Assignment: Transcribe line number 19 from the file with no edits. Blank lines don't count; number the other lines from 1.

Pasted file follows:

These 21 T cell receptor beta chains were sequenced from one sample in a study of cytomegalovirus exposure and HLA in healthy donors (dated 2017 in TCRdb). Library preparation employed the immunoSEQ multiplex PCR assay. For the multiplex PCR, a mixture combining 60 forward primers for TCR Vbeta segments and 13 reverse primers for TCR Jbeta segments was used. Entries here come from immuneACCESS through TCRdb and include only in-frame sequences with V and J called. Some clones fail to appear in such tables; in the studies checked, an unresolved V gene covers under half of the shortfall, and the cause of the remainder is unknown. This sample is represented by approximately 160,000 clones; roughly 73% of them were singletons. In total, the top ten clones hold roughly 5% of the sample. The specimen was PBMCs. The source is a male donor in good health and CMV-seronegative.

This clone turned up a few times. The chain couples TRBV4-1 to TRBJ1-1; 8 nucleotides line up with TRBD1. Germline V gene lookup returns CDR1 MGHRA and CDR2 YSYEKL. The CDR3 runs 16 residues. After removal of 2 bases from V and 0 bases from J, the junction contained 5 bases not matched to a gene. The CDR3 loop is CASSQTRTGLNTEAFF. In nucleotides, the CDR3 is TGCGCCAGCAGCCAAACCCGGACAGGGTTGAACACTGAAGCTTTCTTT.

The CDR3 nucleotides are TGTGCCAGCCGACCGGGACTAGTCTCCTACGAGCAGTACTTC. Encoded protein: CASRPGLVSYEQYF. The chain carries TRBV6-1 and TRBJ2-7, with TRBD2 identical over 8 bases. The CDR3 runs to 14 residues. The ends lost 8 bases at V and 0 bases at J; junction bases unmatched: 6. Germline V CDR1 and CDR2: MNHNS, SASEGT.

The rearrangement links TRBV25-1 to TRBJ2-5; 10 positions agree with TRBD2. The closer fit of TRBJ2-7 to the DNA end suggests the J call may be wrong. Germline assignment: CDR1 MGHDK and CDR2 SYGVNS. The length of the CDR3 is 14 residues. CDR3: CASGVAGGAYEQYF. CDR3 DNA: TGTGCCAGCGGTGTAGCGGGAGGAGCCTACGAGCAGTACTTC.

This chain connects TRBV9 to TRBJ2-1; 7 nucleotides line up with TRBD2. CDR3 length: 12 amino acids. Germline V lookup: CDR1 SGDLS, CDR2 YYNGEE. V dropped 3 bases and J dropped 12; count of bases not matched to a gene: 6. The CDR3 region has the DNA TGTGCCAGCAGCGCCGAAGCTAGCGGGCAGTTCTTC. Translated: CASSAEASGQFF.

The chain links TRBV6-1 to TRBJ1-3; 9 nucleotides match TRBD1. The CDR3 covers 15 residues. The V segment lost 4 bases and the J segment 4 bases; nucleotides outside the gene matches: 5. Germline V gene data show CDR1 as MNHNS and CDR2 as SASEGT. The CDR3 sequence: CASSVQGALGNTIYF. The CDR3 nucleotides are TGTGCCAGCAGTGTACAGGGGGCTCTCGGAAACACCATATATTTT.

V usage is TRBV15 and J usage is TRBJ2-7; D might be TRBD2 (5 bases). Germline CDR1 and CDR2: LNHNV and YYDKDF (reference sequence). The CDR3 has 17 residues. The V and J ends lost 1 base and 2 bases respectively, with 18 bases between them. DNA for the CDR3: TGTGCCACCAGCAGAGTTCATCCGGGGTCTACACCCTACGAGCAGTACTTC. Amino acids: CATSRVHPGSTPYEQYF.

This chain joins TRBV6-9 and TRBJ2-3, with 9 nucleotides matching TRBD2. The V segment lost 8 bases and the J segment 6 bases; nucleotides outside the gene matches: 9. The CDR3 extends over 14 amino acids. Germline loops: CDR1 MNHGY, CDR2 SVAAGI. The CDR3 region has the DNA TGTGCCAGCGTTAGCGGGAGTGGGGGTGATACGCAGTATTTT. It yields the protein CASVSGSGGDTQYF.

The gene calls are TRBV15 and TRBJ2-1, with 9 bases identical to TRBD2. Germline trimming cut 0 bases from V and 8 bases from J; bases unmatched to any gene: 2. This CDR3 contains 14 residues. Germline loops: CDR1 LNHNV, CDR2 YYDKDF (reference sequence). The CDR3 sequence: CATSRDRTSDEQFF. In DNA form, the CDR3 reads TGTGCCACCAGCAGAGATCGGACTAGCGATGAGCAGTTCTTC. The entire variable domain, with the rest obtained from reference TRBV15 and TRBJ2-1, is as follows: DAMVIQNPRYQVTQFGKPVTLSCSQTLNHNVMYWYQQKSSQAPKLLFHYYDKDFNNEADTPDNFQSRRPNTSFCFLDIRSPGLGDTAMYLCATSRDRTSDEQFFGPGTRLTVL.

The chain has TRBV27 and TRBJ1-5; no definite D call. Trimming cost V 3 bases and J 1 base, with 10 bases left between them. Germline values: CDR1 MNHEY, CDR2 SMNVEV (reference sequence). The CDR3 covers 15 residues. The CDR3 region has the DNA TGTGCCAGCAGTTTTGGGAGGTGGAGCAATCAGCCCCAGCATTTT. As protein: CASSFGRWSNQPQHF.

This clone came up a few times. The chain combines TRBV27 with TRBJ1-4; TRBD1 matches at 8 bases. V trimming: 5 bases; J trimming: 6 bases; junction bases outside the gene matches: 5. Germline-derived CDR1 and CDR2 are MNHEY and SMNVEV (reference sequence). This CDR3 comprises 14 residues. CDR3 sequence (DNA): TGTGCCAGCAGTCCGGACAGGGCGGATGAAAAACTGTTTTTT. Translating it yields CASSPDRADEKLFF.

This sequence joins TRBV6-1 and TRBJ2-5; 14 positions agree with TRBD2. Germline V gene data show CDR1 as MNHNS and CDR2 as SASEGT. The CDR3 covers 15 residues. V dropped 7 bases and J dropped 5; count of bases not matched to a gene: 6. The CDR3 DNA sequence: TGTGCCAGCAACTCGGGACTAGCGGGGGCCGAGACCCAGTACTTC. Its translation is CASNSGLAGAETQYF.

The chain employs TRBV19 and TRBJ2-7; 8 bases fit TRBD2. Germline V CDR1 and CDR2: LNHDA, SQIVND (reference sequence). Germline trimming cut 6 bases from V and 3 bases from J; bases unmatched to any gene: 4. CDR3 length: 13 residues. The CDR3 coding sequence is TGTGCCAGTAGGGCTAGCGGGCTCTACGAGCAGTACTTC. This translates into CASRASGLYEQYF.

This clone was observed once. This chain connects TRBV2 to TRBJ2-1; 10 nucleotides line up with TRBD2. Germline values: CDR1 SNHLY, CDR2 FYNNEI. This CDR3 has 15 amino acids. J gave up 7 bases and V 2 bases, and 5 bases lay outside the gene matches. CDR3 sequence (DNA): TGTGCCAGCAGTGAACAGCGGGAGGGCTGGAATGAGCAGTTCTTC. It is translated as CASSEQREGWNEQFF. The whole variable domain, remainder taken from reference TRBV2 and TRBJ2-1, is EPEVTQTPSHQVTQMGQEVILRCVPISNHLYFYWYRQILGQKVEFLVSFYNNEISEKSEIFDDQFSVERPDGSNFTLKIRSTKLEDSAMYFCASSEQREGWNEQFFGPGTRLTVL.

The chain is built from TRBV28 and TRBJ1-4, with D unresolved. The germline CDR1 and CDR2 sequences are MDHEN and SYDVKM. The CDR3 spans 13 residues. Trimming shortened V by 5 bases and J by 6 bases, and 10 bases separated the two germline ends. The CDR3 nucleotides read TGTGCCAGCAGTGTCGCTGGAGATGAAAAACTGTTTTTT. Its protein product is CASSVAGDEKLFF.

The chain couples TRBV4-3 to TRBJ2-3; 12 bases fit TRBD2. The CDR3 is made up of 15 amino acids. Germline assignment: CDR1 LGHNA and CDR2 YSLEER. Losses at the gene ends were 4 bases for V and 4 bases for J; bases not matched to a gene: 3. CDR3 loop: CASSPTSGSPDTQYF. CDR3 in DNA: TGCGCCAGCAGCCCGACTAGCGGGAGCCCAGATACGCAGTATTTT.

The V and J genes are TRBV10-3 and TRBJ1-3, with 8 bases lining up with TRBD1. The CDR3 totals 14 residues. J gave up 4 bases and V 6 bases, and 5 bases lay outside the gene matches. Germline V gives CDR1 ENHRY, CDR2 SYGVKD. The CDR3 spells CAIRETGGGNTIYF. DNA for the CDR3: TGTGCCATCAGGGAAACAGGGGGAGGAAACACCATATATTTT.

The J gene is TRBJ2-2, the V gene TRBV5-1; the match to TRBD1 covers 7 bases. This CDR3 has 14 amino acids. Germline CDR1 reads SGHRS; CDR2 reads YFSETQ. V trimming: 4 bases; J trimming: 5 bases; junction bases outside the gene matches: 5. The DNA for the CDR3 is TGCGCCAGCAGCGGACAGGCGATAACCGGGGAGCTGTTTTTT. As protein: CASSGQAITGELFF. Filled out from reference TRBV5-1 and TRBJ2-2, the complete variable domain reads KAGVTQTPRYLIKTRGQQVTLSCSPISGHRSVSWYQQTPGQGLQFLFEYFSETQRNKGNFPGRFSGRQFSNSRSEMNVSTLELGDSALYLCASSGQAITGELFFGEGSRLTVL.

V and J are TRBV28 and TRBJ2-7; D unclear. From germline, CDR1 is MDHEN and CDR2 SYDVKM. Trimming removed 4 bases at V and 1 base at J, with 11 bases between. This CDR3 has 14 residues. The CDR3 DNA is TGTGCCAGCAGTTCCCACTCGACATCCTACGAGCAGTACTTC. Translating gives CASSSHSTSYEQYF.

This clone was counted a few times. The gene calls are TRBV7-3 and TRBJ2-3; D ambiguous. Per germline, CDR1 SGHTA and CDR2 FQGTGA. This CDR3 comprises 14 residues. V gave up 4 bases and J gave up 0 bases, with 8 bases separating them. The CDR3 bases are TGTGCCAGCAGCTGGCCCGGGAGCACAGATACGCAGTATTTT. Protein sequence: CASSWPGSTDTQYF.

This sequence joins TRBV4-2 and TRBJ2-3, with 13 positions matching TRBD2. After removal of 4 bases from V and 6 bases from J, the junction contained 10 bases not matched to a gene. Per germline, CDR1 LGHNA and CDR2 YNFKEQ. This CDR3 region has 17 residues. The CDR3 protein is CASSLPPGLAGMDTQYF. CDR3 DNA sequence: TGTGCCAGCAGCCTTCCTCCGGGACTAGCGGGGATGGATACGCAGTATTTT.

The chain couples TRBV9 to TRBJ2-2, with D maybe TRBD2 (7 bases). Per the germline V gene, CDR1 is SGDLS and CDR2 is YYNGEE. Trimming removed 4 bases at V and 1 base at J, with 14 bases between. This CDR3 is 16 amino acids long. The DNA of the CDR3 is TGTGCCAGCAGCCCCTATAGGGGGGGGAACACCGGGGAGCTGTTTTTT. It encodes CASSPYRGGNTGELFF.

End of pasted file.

V and J are TRBV28 and TRBJ2-7; D unclear. From germline, CDR1 is MDHEN and CDR2 SYDVKM. Trimming removed 4 bases at V and 1 base at J, with 11 bases between. This CDR3 has 14 residues. The CDR3 DNA is TGTGCCAGCAGTTCCCACTCGACATCCTACGAGCAGTACTTC. Translating gives CASSSHSTSYEQYF.